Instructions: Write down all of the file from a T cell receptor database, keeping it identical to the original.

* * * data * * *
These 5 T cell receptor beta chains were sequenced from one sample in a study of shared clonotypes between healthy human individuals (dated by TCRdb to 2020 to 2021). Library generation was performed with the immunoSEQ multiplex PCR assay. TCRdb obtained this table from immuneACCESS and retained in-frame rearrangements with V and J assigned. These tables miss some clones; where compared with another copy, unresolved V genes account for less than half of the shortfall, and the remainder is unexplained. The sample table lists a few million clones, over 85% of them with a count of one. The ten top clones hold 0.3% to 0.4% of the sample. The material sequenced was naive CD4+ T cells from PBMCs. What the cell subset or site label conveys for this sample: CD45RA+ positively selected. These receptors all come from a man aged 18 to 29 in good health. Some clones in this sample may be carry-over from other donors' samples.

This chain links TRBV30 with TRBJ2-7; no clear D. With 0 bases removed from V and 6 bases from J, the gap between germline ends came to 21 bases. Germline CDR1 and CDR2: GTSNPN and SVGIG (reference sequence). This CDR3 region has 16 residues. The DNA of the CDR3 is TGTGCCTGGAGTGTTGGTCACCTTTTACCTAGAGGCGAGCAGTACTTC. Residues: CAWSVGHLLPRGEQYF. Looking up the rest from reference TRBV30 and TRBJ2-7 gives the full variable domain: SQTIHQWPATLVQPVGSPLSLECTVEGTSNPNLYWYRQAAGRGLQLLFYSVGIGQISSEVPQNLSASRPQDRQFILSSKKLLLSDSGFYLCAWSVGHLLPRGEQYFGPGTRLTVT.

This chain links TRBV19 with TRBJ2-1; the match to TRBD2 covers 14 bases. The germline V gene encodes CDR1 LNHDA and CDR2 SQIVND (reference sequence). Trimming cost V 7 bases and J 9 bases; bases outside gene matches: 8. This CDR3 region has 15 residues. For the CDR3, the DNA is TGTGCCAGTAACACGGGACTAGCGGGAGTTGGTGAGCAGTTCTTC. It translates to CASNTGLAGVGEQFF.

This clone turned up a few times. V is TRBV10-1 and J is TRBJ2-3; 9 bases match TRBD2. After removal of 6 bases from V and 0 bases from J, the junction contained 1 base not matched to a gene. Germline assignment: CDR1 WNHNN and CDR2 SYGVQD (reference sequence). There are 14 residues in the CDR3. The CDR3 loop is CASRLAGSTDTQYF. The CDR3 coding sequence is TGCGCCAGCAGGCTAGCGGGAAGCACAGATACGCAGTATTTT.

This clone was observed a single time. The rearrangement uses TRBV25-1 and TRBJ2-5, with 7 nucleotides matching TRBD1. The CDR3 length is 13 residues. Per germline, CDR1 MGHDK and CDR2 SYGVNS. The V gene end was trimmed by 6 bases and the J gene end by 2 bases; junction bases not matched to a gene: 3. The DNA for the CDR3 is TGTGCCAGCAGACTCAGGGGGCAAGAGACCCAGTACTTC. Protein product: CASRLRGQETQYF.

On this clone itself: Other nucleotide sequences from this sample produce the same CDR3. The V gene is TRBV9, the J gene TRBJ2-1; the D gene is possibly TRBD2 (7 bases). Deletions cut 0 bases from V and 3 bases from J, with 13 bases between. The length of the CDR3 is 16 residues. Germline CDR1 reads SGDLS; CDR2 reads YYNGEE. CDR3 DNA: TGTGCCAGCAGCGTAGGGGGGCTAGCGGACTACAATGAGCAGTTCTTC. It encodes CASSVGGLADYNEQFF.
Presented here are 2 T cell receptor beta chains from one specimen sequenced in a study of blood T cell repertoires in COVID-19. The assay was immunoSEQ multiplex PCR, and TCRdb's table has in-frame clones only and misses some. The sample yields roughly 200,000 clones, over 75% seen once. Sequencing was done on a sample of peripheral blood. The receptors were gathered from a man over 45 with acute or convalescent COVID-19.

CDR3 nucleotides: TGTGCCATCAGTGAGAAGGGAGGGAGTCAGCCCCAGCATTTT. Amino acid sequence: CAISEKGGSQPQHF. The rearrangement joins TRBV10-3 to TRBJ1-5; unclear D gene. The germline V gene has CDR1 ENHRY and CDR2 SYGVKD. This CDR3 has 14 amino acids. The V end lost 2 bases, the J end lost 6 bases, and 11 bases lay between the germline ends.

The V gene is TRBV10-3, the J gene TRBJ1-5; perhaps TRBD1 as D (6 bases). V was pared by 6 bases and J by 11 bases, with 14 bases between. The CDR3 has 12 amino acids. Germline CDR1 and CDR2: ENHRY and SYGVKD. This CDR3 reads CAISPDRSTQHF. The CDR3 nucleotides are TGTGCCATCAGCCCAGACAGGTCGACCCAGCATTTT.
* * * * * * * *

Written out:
These 5 T cell receptor beta chains were sequenced from one sample in a study of shared clonotypes between healthy human individuals (dated by TCRdb to 2020 to 2021). Library generation was performed with the immunoSEQ multiplex PCR assay. TCRdb obtained this table from immuneACCESS and retained in-frame rearrangements with V and J assigned. These tables miss some clones; where compared with another copy, unresolved V genes account for less than half of the shortfall, and the remainder is unexplained. The sample table lists a few million clones, over 85% of them with a count of one. The ten top clones hold 0.3% to 0.4% of the sample. The material sequenced was naive CD4+ T cells from PBMCs. What the cell subset or site label conveys for this sample: CD45RA+ positively selected. These receptors all come from a man aged 18 to 29 in good health. Some clones in this sample may be carry-over from other donors' samples.

This chain links TRBV30 with TRBJ2-7; no clear D. With 0 bases removed from V and 6 bases from J, the gap between germline ends came to 21 bases. Germline CDR1 and CDR2: GTSNPN and SVGIG (reference sequence). This CDR3 region has 16 residues. The DNA of the CDR3 is TGTGCCTGGAGTGTTGGTCACCTTTTACCTAGAGGCGAGCAGTACTTC. Residues: CAWSVGHLLPRGEQYF. Looking up the rest from reference TRBV30 and TRBJ2-7 gives the full variable domain: SQTIHQWPATLVQPVGSPLSLECTVEGTSNPNLYWYRQAAGRGLQLLFYSVGIGQISSEVPQNLSASRPQDRQFILSSKKLLLSDSGFYLCAWSVGHLLPRGEQYFGPGTRLTVT.

This chain links TRBV19 with TRBJ2-1; the match to TRBD2 covers 14 bases. The germline V gene encodes CDR1 LNHDA and CDR2 SQIVND (reference sequence). Trimming cost V 7 bases and J 9 bases; bases outside gene matches: 8. This CDR3 region has 15 residues. For the CDR3, the DNA is TGTGCCAGTAACACGGGACTAGCGGGAGTTGGTGAGCAGTTCTTC. It translates to CASNTGLAGVGEQFF.

This clone turned up a few times. V is TRBV10-1 and J is TRBJ2-3; 9 bases match TRBD2. After removal of 6 bases from V and 0 bases from J, the junction contained 1 base not matched to a gene. Germline assignment: CDR1 WNHNN and CDR2 SYGVQD (reference sequence). There are 14 residues in the CDR3. The CDR3 loop is CASRLAGSTDTQYF. The CDR3 coding sequence is TGCGCCAGCAGGCTAGCGGGAAGCACAGATACGCAGTATTTT.

This clone was observed a single time. The rearrangement uses TRBV25-1 and TRBJ2-5, with 7 nucleotides matching TRBD1. The CDR3 length is 13 residues. Per germline, CDR1 MGHDK and CDR2 SYGVNS. The V gene end was trimmed by 6 bases and the J gene end by 2 bases; junction bases not matched to a gene: 3. The DNA for the CDR3 is TGTGCCAGCAGACTCAGGGGGCAAGAGACCCAGTACTTC. Protein product: CASRLRGQETQYF.

On this clone itself: Other nucleotide sequences from this sample produce the same CDR3. The V gene is TRBV9, the J gene TRBJ2-1; the D gene is possibly TRBD2 (7 bases). Deletions cut 0 bases from V and 3 bases from J, with 13 bases between. The length of the CDR3 is 16 residues. Germline CDR1 reads SGDLS; CDR2 reads YYNGEE. CDR3 DNA: TGTGCCAGCAGCGTAGGGGGGCTAGCGGACTACAATGAGCAGTTCTTC. It encodes CASSVGGLADYNEQFF.
Presented here are 2 T cell receptor beta chains from one specimen sequenced in a study of blood T cell repertoires in COVID-19. The assay was immunoSEQ multiplex PCR, and TCRdb's table has in-frame clones only and misses some. The sample yields roughly 200,000 clones, over 75% seen once. Sequencing was done on a sample of peripheral blood. The receptors were gathered from a man over 45 with acute or convalescent COVID-19.

CDR3 nucleotides: TGTGCCATCAGTGAGAAGGGAGGGAGTCAGCCCCAGCATTTT. Amino acid sequence: CAISEKGGSQPQHF. The rearrangement joins TRBV10-3 to TRBJ1-5; unclear D gene. The germline V gene has CDR1 ENHRY and CDR2 SYGVKD. This CDR3 has 14 amino acids. The V end lost 2 bases, the J end lost 6 bases, and 11 bases lay between the germline ends.

The V gene is TRBV10-3, the J gene TRBJ1-5; perhaps TRBD1 as D (6 bases). V was pared by 6 bases and J by 11 bases, with 14 bases between. The CDR3 has 12 amino acids. Germline CDR1 and CDR2: ENHRY and SYGVKD. This CDR3 reads CAISPDRSTQHF. The CDR3 nucleotides are TGTGCCATCAGCCCAGACAGGTCGACCCAGCATTTT.